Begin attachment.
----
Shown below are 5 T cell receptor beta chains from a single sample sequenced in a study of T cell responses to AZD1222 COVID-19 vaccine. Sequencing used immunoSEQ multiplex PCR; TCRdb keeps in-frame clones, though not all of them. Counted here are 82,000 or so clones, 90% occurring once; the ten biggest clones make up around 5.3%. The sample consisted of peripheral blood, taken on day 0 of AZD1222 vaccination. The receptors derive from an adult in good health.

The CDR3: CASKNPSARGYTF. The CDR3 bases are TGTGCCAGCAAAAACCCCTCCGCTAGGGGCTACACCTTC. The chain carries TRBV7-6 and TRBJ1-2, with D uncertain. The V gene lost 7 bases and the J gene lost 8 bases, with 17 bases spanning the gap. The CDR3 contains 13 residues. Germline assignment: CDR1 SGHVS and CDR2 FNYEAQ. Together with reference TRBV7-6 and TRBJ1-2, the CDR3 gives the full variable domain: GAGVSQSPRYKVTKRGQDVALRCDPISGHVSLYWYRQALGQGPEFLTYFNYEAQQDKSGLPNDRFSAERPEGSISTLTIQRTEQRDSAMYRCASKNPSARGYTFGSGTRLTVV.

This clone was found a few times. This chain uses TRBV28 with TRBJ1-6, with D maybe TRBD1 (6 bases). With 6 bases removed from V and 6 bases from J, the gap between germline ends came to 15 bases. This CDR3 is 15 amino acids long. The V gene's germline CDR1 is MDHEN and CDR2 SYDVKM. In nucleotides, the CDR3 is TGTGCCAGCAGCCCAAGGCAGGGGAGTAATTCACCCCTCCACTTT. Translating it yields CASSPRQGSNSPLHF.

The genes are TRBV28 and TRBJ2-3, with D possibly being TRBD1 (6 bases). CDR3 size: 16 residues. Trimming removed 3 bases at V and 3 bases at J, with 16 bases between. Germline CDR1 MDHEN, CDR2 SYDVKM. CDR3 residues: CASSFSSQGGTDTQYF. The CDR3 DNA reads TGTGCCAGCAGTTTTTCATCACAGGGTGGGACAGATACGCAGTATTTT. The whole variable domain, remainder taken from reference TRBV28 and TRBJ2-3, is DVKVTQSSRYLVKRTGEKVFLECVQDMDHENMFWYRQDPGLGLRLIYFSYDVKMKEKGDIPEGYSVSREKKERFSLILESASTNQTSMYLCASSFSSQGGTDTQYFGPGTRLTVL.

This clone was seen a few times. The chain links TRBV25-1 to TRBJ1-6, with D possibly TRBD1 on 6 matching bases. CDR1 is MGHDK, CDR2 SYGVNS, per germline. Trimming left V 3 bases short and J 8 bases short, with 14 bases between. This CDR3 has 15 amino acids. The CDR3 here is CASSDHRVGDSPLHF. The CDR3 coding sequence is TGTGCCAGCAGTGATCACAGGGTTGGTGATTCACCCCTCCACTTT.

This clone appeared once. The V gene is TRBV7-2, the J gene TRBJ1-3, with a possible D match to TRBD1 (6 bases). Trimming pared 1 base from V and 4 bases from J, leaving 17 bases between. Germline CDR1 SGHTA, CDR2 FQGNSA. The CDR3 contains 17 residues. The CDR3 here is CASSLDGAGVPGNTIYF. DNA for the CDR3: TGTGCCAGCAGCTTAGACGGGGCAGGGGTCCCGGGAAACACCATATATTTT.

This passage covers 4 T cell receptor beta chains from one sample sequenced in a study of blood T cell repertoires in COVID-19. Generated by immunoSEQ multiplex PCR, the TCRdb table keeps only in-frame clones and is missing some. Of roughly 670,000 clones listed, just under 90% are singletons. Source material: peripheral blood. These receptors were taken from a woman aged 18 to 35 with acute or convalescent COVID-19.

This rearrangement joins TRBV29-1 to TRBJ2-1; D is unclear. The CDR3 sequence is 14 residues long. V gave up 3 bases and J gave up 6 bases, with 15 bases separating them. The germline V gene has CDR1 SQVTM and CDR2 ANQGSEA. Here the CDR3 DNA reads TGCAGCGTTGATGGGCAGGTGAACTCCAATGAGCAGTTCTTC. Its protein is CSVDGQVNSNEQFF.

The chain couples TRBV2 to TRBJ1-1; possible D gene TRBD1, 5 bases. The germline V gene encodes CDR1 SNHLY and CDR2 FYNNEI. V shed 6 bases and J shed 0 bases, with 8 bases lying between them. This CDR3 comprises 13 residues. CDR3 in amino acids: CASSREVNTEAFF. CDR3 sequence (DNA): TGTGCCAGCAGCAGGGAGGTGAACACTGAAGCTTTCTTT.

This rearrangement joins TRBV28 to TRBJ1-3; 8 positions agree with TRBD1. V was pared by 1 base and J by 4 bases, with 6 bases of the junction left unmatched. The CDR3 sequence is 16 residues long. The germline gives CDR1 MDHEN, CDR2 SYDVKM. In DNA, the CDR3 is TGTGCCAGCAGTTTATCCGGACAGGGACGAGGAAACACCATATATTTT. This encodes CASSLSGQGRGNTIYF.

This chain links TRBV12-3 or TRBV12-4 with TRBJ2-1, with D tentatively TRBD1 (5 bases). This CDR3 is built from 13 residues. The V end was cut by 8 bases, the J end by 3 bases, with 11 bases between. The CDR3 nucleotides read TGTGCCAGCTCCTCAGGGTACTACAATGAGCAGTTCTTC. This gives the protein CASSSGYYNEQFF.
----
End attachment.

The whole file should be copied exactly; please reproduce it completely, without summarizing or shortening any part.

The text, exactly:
Shown below are 5 T cell receptor beta chains from a single sample sequenced in a study of T cell responses to AZD1222 COVID-19 vaccine. Sequencing used immunoSEQ multiplex PCR; TCRdb keeps in-frame clones, though not all of them. Counted here are 82,000 or so clones, 90% occurring once; the ten biggest clones make up around 5.3%. The sample consisted of peripheral blood, taken on day 0 of AZD1222 vaccination. The receptors derive from an adult in good health.

The CDR3: CASKNPSARGYTF. The CDR3 bases are TGTGCCAGCAAAAACCCCTCCGCTAGGGGCTACACCTTC. The chain carries TRBV7-6 and TRBJ1-2, with D uncertain. The V gene lost 7 bases and the J gene lost 8 bases, with 17 bases spanning the gap. The CDR3 contains 13 residues. Germline assignment: CDR1 SGHVS and CDR2 FNYEAQ. Together with reference TRBV7-6 and TRBJ1-2, the CDR3 gives the full variable domain: GAGVSQSPRYKVTKRGQDVALRCDPISGHVSLYWYRQALGQGPEFLTYFNYEAQQDKSGLPNDRFSAERPEGSISTLTIQRTEQRDSAMYRCASKNPSARGYTFGSGTRLTVV.

This clone was found a few times. This chain uses TRBV28 with TRBJ1-6, with D maybe TRBD1 (6 bases). With 6 bases removed from V and 6 bases from J, the gap between germline ends came to 15 bases. This CDR3 is 15 amino acids long. The V gene's germline CDR1 is MDHEN and CDR2 SYDVKM. In nucleotides, the CDR3 is TGTGCCAGCAGCCCAAGGCAGGGGAGTAATTCACCCCTCCACTTT. Translating it yields CASSPRQGSNSPLHF.

The genes are TRBV28 and TRBJ2-3, with D possibly being TRBD1 (6 bases). CDR3 size: 16 residues. Trimming removed 3 bases at V and 3 bases at J, with 16 bases between. Germline CDR1 MDHEN, CDR2 SYDVKM. CDR3 residues: CASSFSSQGGTDTQYF. The CDR3 DNA reads TGTGCCAGCAGTTTTTCATCACAGGGTGGGACAGATACGCAGTATTTT. The whole variable domain, remainder taken from reference TRBV28 and TRBJ2-3, is DVKVTQSSRYLVKRTGEKVFLECVQDMDHENMFWYRQDPGLGLRLIYFSYDVKMKEKGDIPEGYSVSREKKERFSLILESASTNQTSMYLCASSFSSQGGTDTQYFGPGTRLTVL.

This clone was seen a few times. The chain links TRBV25-1 to TRBJ1-6, with D possibly TRBD1 on 6 matching bases. CDR1 is MGHDK, CDR2 SYGVNS, per germline. Trimming left V 3 bases short and J 8 bases short, with 14 bases between. This CDR3 has 15 amino acids. The CDR3 here is CASSDHRVGDSPLHF. The CDR3 coding sequence is TGTGCCAGCAGTGATCACAGGGTTGGTGATTCACCCCTCCACTTT.

This clone appeared once. The V gene is TRBV7-2, the J gene TRBJ1-3, with a possible D match to TRBD1 (6 bases). Trimming pared 1 base from V and 4 bases from J, leaving 17 bases between. Germline CDR1 SGHTA, CDR2 FQGNSA. The CDR3 contains 17 residues. The CDR3 here is CASSLDGAGVPGNTIYF. DNA for the CDR3: TGTGCCAGCAGCTTAGACGGGGCAGGGGTCCCGGGAAACACCATATATTTT.

This passage covers 4 T cell receptor beta chains from one sample sequenced in a study of blood T cell repertoires in COVID-19. Generated by immunoSEQ multiplex PCR, the TCRdb table keeps only in-frame clones and is missing some. Of roughly 670,000 clones listed, just under 90% are singletons. Source material: peripheral blood. These receptors were taken from a woman aged 18 to 35 with acute or convalescent COVID-19.

This rearrangement joins TRBV29-1 to TRBJ2-1; D is unclear. The CDR3 sequence is 14 residues long. V gave up 3 bases and J gave up 6 bases, with 15 bases separating them. The germline V gene has CDR1 SQVTM and CDR2 ANQGSEA. Here the CDR3 DNA reads TGCAGCGTTGATGGGCAGGTGAACTCCAATGAGCAGTTCTTC. Its protein is CSVDGQVNSNEQFF.

The chain couples TRBV2 to TRBJ1-1; possible D gene TRBD1, 5 bases. The germline V gene encodes CDR1 SNHLY and CDR2 FYNNEI. V shed 6 bases and J shed 0 bases, with 8 bases lying between them. This CDR3 comprises 13 residues. CDR3 in amino acids: CASSREVNTEAFF. CDR3 sequence (DNA): TGTGCCAGCAGCAGGGAGGTGAACACTGAAGCTTTCTTT.

This rearrangement joins TRBV28 to TRBJ1-3; 8 positions agree with TRBD1. V was pared by 1 base and J by 4 bases, with 6 bases of the junction left unmatched. The CDR3 sequence is 16 residues long. The germline gives CDR1 MDHEN, CDR2 SYDVKM. In DNA, the CDR3 is TGTGCCAGCAGTTTATCCGGACAGGGACGAGGAAACACCATATATTTT. This encodes CASSLSGQGRGNTIYF.

This chain links TRBV12-3 or TRBV12-4 with TRBJ2-1, with D tentatively TRBD1 (5 bases). This CDR3 is built from 13 residues. The V end was cut by 8 bases, the J end by 3 bases, with 11 bases between. The CDR3 nucleotides read TGTGCCAGCTCCTCAGGGTACTACAATGAGCAGTTCTTC. This gives the protein CASSSGYYNEQFF.